From the Tsar To the Führer
In the later years of the 1800s, Elisheva and Zusya Bielski, the grandparents of Tuvia, Asael, and Zus, settled on a plot of farmland in the tiny village of Stankevich in the Belorussian region of tsarist Russia. It was less a village than a collection of a dozen or so wooden homes on the crest of a hill in one of the poorest, most backward corners of Europe. The Bielski home stood separate from the main section of the community, positioned down the slope and on the other side of a small lake fed by a river. And outsiders they were: The Bielskis were the only Jews in town.
The family's property, leased to them by a hard-luck Polish nobleman with a fondness for drinking and gambling, had a water-powered mill and two stables. Soon after arriving in the village in a horse-drawn cart, Zusya and his youngest son, David, started a business turning grains into flours and cereals.
Elisheva and Zusya's other children were married and living in cities, as were most of the Jews residing within the pale of settlement, the huge swath of territory from the Baltic to the Black Sea, where the tsar had ordered all Jews to live. They were subject to a startling number of discriminatory and ever-changing decrees within this large ghetto, forced to pay all manner of onerous taxes, prevented from speaking their native Yiddish language in public, and forbidden from serving in even minor civil-service posts. Tsarist restrictions also made it hard for Jews to live in rural areas, but Elisheva and Zusya were long accustomed to working the land away from population centers.
Not long after the family arrived in Stankevich, the tsar issued another string of anti-Jewish decrees, including one that made it illegal for Jews to buy, sell, manage, or lease rural property. The aging couple was greatly distressed by the order, worried that they would soon be expelled from their home.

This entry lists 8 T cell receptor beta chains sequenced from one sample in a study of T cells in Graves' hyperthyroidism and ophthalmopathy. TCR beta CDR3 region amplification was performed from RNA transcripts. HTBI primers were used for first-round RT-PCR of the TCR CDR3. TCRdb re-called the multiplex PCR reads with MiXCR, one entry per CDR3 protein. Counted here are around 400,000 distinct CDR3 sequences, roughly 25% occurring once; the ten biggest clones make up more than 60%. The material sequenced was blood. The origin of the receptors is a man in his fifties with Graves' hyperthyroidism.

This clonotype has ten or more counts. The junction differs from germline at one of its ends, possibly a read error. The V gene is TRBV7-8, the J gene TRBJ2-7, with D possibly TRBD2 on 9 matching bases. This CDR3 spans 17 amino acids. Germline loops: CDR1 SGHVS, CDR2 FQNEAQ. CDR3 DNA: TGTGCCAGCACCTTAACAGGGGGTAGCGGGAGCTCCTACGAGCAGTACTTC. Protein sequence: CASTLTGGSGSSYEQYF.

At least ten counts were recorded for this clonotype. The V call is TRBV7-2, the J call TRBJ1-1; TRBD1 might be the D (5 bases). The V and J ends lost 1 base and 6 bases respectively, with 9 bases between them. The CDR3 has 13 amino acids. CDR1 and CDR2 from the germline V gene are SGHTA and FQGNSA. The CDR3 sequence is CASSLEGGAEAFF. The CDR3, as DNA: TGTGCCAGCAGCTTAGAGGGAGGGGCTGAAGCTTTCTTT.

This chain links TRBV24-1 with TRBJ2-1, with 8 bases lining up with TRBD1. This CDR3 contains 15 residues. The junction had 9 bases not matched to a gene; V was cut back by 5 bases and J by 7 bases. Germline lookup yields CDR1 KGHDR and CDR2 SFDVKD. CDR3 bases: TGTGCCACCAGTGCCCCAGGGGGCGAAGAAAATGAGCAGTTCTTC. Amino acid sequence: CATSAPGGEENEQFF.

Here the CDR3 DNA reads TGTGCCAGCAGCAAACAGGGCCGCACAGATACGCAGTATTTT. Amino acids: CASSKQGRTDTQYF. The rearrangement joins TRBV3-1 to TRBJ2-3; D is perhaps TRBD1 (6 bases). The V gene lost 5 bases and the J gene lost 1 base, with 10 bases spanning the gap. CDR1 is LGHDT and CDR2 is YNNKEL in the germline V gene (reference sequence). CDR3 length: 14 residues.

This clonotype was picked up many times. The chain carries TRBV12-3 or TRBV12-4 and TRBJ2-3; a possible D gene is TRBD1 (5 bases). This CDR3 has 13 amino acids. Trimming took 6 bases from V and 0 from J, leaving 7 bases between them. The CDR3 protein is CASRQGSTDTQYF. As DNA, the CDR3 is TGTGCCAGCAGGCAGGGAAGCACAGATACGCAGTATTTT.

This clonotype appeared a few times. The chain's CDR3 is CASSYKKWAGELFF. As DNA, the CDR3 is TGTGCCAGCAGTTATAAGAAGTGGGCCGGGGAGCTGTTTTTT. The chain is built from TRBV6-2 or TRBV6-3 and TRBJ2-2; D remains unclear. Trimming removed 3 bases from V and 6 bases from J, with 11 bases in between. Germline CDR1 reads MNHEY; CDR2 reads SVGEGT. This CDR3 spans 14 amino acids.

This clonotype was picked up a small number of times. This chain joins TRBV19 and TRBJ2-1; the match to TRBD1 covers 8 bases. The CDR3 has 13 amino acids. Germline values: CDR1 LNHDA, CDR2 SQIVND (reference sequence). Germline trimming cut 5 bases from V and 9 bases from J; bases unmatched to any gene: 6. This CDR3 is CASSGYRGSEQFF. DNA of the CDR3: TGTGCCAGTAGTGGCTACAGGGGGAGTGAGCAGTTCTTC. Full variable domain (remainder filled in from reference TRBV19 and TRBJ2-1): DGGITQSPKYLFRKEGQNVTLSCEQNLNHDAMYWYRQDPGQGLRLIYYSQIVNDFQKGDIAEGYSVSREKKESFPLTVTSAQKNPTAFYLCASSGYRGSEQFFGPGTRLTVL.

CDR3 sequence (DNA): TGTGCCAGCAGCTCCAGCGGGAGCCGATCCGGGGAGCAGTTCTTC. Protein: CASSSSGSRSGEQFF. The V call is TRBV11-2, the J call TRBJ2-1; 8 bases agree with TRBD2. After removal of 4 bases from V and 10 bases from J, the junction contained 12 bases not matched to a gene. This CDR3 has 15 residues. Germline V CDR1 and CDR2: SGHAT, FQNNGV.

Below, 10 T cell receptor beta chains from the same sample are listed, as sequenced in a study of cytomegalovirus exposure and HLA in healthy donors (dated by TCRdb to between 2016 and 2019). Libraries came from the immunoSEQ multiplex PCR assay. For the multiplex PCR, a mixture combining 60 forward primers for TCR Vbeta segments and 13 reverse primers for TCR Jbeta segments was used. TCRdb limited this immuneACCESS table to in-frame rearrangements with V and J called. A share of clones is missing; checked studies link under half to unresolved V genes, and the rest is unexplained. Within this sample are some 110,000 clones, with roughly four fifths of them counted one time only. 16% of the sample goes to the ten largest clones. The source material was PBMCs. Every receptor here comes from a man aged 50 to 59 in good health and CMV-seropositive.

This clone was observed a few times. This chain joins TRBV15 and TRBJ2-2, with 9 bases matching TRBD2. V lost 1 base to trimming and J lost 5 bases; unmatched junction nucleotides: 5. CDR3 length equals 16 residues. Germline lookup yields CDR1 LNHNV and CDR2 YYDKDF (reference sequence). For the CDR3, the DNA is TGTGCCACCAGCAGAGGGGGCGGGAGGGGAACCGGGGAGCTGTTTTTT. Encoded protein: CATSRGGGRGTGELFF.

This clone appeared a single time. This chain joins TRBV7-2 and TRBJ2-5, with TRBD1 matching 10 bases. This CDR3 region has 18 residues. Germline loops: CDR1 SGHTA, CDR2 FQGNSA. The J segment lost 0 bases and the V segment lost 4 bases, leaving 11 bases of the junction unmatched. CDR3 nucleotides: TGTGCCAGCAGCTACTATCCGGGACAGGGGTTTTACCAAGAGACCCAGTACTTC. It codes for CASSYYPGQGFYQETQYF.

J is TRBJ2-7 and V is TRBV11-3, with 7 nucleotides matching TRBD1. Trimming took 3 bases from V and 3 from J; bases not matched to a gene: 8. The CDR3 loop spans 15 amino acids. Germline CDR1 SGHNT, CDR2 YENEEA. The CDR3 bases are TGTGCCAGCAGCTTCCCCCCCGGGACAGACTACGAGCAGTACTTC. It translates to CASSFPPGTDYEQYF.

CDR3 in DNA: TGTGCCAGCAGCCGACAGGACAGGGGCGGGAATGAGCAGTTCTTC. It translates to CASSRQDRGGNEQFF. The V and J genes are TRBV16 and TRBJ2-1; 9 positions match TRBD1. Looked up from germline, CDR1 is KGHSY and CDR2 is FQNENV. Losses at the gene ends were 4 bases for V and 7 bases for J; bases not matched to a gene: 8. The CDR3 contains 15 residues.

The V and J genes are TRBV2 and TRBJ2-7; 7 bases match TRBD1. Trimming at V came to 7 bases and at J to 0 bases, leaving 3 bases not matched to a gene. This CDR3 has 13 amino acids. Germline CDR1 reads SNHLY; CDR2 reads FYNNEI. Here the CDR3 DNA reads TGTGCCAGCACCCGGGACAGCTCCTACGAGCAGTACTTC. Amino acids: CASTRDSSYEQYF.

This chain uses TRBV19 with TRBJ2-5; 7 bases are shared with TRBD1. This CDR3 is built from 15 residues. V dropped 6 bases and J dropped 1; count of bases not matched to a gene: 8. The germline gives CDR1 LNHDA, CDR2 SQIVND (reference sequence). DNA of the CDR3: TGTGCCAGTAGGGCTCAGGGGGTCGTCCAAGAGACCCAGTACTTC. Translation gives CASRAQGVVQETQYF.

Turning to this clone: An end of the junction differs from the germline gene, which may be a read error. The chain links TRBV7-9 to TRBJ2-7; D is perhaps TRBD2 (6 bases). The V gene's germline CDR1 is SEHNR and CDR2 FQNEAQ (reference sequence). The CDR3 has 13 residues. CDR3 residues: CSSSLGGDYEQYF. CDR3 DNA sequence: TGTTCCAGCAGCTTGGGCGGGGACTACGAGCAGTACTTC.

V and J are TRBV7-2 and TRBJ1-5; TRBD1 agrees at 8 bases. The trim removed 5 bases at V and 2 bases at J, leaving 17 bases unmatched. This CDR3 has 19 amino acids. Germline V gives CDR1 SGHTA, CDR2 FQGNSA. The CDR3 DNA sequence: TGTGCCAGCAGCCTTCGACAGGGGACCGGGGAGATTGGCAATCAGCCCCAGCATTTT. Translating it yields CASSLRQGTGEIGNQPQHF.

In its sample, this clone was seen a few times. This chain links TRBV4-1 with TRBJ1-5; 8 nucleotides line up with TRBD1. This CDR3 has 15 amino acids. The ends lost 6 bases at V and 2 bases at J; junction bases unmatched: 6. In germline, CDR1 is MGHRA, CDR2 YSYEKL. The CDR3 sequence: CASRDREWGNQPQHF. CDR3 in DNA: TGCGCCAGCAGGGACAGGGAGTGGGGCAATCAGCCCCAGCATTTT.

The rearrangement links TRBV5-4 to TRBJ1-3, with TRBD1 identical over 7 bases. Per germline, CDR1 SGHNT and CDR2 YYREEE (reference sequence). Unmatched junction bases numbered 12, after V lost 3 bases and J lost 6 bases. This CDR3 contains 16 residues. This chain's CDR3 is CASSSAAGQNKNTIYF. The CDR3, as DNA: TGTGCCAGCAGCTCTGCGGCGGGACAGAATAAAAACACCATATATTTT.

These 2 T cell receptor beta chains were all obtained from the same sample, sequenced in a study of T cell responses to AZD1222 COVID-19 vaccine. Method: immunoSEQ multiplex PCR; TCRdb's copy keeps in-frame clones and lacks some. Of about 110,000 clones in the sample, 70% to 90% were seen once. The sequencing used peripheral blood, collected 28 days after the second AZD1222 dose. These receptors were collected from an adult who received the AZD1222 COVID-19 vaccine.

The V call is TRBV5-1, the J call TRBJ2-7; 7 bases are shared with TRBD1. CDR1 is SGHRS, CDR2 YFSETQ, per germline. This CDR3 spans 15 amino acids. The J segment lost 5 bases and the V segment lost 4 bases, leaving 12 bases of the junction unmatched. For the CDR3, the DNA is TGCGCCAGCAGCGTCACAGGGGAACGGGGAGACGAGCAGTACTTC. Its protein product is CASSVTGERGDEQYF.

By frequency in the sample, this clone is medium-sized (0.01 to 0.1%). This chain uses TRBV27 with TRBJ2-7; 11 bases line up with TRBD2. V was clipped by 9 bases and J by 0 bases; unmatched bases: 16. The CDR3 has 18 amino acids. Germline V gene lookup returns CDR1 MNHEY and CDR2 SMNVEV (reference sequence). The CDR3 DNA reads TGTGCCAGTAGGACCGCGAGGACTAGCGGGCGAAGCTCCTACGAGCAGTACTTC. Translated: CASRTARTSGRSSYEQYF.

But with the resilience that was necessary for a Jew to survive under the tsar, David came up with a way to keep the family in Stankevich. He negotiated a deal with one of the neighbors, a Polish man named Kushel, transferring the property's deed into the gentile's name. The man agreed that his involvement in Bielski affairs would remain in name only, and the arrangement enabled the Bielski family to stay in business. But the stress of the situation added to the miseries of Elisheva, who was suffering from a succession of ailments. David arranged for his mother to see several doctors, but to no avail. She died in a hospital in Vilna, the Lithuanian capital to the north.
By the turn of the century, young David was ready to start a family of his own. He married Beyle Mendelavich, the daughter of a shopkeeper from nearby Petrevich, and he settled into a miller's life, content to follow the path of his aging father, who was himself content to watch the arrival of a new generation. By the time old Zusya died in 1912, Beyle had produced four children -- Velvel, Tuvia, Taibe, and Asael -- and had another on the way. In honor of David's father, the next child, a son, was named Zusya and was known variously as Zusya, Zissel, or Zus.
The children were born into a simple peasant life long before the arrival of electricity or running water in a Belarus region that had for centuries been dominated by its larger neighbors of Russia, Poland, and Lithuania. It was a world of primitive wooden homes topped with roofs of straw, where a peasant's most valued possession was his horse and four-wheeled wooden cart. As the years passed, the family acquired farm animals of every variety, including a few horses, several cows, and some sheep; all the food they ate was produced by their own labor. The parents had their own room, while the children shared the remaining space, sleeping several in the same bed, or, in the summer, tired after a long day of work, on straw in the barn.
The foregoing is excerpted from The Bielski Brothers by Peter Duffy. All rights reserved. No part of this book may be used or reproduced without written permission from HarperCollins Publishers, 10 East 53rd Street, New York, NY 10022
Blood at the Root
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